As for surprising me, I'm the kind of writer who researches closely, plots vaguely, and then dives in and follows the characters as they meet the challenges of the time and place. I positively depend on my characters surprising me.

Q: A big part of your mysteries is the globetrotting element. What has led you to set your mysteries in so many places?

A: It isn’t just that it gives me an excuse to travel. Honestly.

Sherlock Holmes is English: specifically, a Londoner. Sherlock Holmes is also solitary, accompanied only by Dr. Watson. When I started writing Holmes, I envisioned him as a supporting actor, but soon found myself exploring his character, forcing him outside his stereotypes and making demands on him that Conan Doyle never did: a Victorian in a post-WWI world; a solitary man in a serious relationship; an Englishman in foreign lands.

And I was fascinated to find how he both developed and remained true to himself. Sherlock Holmes as a travelling magician in rural India, or a Bedouin in Palestine, is both the same man and intriguingly different.

Their travel also puts Russell on a more level plane with him, since even if he’s familiar with the country, she has the advantage of youth’s natural flexibility to adapt.

Q: How do you approach the historical relevancy of the time period and place? How much of the Arab Spring has influenced Garment of Shadows?

A: Historical fiction is both a window and a mirror. My readers are people who love to learn about other times and places (and yes, I am a compulsive researcher!). Yet without the reflection of our own concerns and experiences, a historical novel has as much appeal as a stack of 3”x5” cards.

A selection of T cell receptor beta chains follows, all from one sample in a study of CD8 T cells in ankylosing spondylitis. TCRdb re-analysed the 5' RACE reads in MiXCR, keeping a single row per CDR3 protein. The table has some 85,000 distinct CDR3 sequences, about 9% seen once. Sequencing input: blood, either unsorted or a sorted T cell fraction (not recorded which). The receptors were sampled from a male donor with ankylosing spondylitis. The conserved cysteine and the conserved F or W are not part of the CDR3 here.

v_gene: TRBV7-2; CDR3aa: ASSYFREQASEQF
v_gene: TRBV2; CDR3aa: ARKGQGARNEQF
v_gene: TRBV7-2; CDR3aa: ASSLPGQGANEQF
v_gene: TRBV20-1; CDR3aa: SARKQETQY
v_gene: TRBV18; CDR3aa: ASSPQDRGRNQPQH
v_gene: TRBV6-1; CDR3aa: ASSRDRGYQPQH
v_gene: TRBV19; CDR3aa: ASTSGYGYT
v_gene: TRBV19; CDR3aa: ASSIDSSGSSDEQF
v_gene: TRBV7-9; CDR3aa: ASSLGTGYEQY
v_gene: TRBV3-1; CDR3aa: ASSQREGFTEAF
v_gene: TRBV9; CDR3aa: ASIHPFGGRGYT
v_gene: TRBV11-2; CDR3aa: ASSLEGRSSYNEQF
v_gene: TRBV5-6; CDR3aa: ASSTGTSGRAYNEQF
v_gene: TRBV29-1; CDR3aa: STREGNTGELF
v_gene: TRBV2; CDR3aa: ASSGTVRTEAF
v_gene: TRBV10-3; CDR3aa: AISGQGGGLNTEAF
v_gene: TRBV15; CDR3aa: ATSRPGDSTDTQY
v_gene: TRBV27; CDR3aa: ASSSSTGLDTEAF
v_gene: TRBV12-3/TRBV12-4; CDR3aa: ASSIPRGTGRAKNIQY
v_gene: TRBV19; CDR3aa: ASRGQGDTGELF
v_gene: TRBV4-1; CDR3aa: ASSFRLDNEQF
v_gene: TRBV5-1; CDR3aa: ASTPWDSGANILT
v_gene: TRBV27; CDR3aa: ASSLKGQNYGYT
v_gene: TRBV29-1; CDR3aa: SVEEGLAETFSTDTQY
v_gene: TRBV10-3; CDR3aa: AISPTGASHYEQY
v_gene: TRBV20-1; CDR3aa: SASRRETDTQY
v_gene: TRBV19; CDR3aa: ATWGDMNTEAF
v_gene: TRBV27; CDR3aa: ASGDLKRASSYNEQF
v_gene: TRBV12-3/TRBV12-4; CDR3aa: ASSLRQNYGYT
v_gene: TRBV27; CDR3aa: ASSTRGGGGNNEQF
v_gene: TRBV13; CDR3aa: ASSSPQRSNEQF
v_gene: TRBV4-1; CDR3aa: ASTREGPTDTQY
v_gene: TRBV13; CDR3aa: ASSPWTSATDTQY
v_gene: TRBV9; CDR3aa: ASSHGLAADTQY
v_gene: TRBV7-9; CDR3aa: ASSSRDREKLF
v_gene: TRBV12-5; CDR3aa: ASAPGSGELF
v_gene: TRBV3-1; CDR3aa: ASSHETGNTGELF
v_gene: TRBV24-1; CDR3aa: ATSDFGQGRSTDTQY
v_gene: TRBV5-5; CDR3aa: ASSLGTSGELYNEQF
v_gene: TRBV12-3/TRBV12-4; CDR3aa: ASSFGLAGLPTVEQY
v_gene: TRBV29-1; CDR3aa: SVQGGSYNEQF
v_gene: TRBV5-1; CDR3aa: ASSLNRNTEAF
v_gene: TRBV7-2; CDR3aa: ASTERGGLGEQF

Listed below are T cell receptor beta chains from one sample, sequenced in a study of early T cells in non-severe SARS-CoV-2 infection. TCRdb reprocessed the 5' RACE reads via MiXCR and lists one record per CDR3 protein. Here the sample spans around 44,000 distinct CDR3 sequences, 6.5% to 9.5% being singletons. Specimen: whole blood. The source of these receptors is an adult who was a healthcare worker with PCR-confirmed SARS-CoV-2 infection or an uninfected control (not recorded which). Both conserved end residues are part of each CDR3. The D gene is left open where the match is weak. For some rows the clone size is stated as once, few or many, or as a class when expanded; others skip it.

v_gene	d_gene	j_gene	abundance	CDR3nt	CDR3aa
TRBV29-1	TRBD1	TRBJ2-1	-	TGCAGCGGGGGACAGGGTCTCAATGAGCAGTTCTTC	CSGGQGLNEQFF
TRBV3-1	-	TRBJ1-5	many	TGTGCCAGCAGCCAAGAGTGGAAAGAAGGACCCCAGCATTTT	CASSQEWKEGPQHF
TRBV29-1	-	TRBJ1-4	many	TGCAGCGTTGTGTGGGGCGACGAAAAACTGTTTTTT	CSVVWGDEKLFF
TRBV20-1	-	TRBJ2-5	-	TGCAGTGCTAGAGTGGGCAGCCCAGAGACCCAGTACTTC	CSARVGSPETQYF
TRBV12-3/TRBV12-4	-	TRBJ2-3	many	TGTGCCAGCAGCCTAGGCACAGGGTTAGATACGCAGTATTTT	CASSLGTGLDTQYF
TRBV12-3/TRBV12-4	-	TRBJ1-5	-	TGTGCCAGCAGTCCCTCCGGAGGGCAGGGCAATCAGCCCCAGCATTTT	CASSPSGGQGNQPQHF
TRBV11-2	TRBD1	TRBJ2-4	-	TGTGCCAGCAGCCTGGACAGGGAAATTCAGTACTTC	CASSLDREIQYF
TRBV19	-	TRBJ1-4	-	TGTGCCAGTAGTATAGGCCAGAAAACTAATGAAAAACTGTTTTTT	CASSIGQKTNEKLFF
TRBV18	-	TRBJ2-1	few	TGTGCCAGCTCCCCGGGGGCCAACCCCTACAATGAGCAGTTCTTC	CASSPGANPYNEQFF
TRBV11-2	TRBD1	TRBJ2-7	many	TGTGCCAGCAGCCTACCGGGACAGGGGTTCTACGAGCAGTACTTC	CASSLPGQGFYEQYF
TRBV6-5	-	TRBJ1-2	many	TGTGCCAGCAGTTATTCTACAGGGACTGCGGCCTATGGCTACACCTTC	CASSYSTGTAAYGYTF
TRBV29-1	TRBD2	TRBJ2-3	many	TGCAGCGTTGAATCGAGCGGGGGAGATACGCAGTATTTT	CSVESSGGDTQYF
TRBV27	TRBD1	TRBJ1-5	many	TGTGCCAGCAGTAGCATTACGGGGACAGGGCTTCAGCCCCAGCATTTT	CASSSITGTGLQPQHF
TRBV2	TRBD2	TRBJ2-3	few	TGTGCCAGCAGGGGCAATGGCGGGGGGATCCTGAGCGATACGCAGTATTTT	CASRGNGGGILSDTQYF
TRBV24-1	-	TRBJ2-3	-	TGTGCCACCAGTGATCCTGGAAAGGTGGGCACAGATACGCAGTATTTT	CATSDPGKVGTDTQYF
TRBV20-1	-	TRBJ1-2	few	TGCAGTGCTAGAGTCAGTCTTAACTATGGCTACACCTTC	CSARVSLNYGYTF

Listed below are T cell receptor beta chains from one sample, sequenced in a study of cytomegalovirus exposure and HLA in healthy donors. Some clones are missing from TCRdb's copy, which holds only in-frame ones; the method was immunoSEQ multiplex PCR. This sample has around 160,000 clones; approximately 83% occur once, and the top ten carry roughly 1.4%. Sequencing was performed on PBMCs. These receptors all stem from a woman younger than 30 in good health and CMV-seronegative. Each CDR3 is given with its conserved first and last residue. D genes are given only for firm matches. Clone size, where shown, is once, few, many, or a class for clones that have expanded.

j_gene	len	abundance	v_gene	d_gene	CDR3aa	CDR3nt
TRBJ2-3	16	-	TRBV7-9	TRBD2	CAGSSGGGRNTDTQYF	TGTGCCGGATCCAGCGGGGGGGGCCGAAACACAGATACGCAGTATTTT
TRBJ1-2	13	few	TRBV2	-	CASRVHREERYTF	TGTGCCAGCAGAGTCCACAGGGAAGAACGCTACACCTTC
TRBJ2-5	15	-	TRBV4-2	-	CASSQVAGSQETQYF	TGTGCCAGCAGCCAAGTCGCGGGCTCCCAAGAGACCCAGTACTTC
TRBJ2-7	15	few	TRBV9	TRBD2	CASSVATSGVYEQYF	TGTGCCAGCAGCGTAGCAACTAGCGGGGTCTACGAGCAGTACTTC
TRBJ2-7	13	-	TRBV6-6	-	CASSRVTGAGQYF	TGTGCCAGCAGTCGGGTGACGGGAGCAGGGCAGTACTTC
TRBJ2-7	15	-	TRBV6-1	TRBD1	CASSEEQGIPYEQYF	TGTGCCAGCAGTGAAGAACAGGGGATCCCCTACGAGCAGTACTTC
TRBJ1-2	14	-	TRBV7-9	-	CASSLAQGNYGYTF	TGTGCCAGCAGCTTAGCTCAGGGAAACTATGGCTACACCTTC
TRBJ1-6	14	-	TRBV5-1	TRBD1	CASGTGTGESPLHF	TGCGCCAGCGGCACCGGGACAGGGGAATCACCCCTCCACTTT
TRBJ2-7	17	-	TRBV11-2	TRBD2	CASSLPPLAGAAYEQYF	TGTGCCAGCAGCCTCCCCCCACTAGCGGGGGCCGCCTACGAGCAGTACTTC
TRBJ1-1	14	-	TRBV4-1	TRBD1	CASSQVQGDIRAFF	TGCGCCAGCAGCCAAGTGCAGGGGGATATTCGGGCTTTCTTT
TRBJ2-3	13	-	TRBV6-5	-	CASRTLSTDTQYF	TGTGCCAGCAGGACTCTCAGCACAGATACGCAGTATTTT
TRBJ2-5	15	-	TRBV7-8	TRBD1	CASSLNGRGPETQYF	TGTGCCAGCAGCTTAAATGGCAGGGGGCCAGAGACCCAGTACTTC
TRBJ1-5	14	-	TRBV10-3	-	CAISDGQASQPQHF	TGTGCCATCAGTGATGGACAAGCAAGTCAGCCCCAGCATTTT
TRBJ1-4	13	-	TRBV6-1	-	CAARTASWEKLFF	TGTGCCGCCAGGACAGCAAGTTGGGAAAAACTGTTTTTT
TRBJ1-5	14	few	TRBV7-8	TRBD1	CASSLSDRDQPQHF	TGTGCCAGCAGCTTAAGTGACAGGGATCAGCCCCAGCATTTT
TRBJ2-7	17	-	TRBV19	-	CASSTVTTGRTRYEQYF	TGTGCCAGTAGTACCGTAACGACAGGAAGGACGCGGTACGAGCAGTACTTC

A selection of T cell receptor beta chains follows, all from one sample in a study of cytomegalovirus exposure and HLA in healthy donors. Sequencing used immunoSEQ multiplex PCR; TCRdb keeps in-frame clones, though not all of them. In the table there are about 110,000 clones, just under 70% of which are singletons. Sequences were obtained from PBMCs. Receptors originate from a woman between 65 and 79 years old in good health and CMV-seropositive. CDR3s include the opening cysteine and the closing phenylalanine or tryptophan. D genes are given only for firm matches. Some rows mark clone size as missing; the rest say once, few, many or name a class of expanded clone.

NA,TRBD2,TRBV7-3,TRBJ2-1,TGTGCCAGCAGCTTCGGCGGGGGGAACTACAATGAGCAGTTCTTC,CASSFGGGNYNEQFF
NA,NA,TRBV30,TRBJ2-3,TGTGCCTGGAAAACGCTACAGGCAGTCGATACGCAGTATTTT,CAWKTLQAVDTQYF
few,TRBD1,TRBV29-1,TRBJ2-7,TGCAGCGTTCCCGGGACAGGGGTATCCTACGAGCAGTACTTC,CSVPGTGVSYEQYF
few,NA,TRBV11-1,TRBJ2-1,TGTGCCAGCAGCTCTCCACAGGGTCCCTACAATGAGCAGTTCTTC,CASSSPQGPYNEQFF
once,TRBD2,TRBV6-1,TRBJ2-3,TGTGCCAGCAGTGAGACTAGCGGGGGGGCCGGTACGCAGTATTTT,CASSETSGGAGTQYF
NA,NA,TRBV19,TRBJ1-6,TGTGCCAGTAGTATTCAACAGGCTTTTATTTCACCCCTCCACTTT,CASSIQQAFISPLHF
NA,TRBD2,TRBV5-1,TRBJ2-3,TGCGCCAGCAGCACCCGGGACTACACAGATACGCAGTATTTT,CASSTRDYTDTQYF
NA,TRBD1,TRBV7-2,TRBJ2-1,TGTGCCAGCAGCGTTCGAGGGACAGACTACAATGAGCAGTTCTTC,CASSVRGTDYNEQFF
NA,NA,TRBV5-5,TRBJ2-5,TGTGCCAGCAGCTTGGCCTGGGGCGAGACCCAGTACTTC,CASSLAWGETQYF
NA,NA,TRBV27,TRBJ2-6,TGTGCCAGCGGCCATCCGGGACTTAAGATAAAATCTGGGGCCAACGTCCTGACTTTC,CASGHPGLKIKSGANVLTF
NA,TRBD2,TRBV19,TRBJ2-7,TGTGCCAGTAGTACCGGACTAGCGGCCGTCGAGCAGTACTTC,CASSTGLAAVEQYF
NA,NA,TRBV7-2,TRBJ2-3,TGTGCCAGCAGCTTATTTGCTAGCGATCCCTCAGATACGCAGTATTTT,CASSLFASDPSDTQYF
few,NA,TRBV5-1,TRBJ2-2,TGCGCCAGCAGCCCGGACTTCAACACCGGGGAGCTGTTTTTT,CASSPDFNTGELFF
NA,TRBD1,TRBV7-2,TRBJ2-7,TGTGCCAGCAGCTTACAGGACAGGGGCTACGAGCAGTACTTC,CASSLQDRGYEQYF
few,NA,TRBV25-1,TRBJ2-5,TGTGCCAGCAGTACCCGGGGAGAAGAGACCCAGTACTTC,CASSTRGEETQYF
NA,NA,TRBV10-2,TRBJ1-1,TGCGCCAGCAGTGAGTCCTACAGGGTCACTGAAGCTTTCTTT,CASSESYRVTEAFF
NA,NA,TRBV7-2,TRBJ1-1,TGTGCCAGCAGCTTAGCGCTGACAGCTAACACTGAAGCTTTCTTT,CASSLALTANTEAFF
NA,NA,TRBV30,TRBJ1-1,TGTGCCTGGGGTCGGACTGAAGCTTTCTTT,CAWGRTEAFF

As a writer, my primary task is to entertain. But we writers are sly, and we have deeper goals. We aim to leave the reader thinking, just a little, about these different yet oddly familiar people.

While I was writing Garment of Shadows, which draws in part on the 1920s Moroccan independence movement, the crowds gathered in Tahrir Square: no doubt that awareness wove its way into the story, just as the story now will weave its way into the minds of its readers. A novel is an entertainment, but it is also a mirror giving a new perspective on the world.

Q: If you could grant Russell and Holmes one modern convenience in solving their mysteries, what would it be?

A: Holmes would leap at the Internet, gloating over all the world's information at his fingertips. Russell, on the other hand, would love cell phones—she's forever wondering what on earth Holmes is up to.

Would it be cheating to give them both smart phones?

(retrieved from Amazon Thu, 12 Mar 2015 18:13:36 -0400)

The shadows of war are drawing over the ancient city of Fez, and Holmes badly wants the wisdom and courage of his wife, whom he's learned, to his horror, has gone missing. As Holmes searches for her, and Russell, suffering a temporary memory loss, searches for her"self," each tries to crack deadly parallel puzzles before it's too late for them, for Africa, and for the peace of Europe.… (more)